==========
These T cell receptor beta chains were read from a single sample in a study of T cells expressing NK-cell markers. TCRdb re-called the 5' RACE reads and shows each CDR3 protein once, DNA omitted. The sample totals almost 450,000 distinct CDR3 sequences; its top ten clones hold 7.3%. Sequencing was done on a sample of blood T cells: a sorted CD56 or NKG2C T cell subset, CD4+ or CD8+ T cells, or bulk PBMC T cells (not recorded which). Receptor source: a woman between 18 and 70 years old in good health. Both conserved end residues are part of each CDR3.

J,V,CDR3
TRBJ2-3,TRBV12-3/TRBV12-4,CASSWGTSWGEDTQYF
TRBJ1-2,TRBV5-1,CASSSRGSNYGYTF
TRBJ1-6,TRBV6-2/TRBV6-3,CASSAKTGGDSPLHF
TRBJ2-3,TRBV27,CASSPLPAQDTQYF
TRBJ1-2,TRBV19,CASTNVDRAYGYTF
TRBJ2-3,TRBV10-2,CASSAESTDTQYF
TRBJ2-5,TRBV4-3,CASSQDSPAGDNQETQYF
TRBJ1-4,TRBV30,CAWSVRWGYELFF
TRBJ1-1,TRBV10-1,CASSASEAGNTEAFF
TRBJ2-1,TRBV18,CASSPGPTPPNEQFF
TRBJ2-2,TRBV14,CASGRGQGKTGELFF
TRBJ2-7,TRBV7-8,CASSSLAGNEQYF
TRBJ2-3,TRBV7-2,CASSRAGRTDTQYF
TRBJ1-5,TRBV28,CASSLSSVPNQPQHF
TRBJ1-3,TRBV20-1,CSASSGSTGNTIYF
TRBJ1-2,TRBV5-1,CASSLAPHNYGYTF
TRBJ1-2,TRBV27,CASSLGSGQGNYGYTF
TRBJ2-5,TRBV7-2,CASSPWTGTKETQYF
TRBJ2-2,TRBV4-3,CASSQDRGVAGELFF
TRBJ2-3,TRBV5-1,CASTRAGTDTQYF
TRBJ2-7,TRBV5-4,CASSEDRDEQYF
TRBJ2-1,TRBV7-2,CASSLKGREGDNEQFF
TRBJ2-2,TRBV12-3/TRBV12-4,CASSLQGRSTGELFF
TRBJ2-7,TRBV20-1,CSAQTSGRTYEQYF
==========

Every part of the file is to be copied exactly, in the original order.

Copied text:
These T cell receptor beta chains were read from a single sample in a study of T cells expressing NK-cell markers. TCRdb re-called the 5' RACE reads and shows each CDR3 protein once, DNA omitted. The sample totals almost 450,000 distinct CDR3 sequences; its top ten clones hold 7.3%. Sequencing was done on a sample of blood T cells: a sorted CD56 or NKG2C T cell subset, CD4+ or CD8+ T cells, or bulk PBMC T cells (not recorded which). Receptor source: a woman between 18 and 70 years old in good health. Both conserved end residues are part of each CDR3.

J,V,CDR3
TRBJ2-3,TRBV12-3/TRBV12-4,CASSWGTSWGEDTQYF
TRBJ1-2,TRBV5-1,CASSSRGSNYGYTF
TRBJ1-6,TRBV6-2/TRBV6-3,CASSAKTGGDSPLHF
TRBJ2-3,TRBV27,CASSPLPAQDTQYF
TRBJ1-2,TRBV19,CASTNVDRAYGYTF
TRBJ2-3,TRBV10-2,CASSAESTDTQYF
TRBJ2-5,TRBV4-3,CASSQDSPAGDNQETQYF
TRBJ1-4,TRBV30,CAWSVRWGYELFF
TRBJ1-1,TRBV10-1,CASSASEAGNTEAFF
TRBJ2-1,TRBV18,CASSPGPTPPNEQFF
TRBJ2-2,TRBV14,CASGRGQGKTGELFF
TRBJ2-7,TRBV7-8,CASSSLAGNEQYF
TRBJ2-3,TRBV7-2,CASSRAGRTDTQYF
TRBJ1-5,TRBV28,CASSLSSVPNQPQHF
TRBJ1-3,TRBV20-1,CSASSGSTGNTIYF
TRBJ1-2,TRBV5-1,CASSLAPHNYGYTF
TRBJ1-2,TRBV27,CASSLGSGQGNYGYTF
TRBJ2-5,TRBV7-2,CASSPWTGTKETQYF
TRBJ2-2,TRBV4-3,CASSQDRGVAGELFF
TRBJ2-3,TRBV5-1,CASTRAGTDTQYF
TRBJ2-7,TRBV5-4,CASSEDRDEQYF
TRBJ2-1,TRBV7-2,CASSLKGREGDNEQFF
TRBJ2-2,TRBV12-3/TRBV12-4,CASSLQGRSTGELFF
TRBJ2-7,TRBV20-1,CSAQTSGRTYEQYF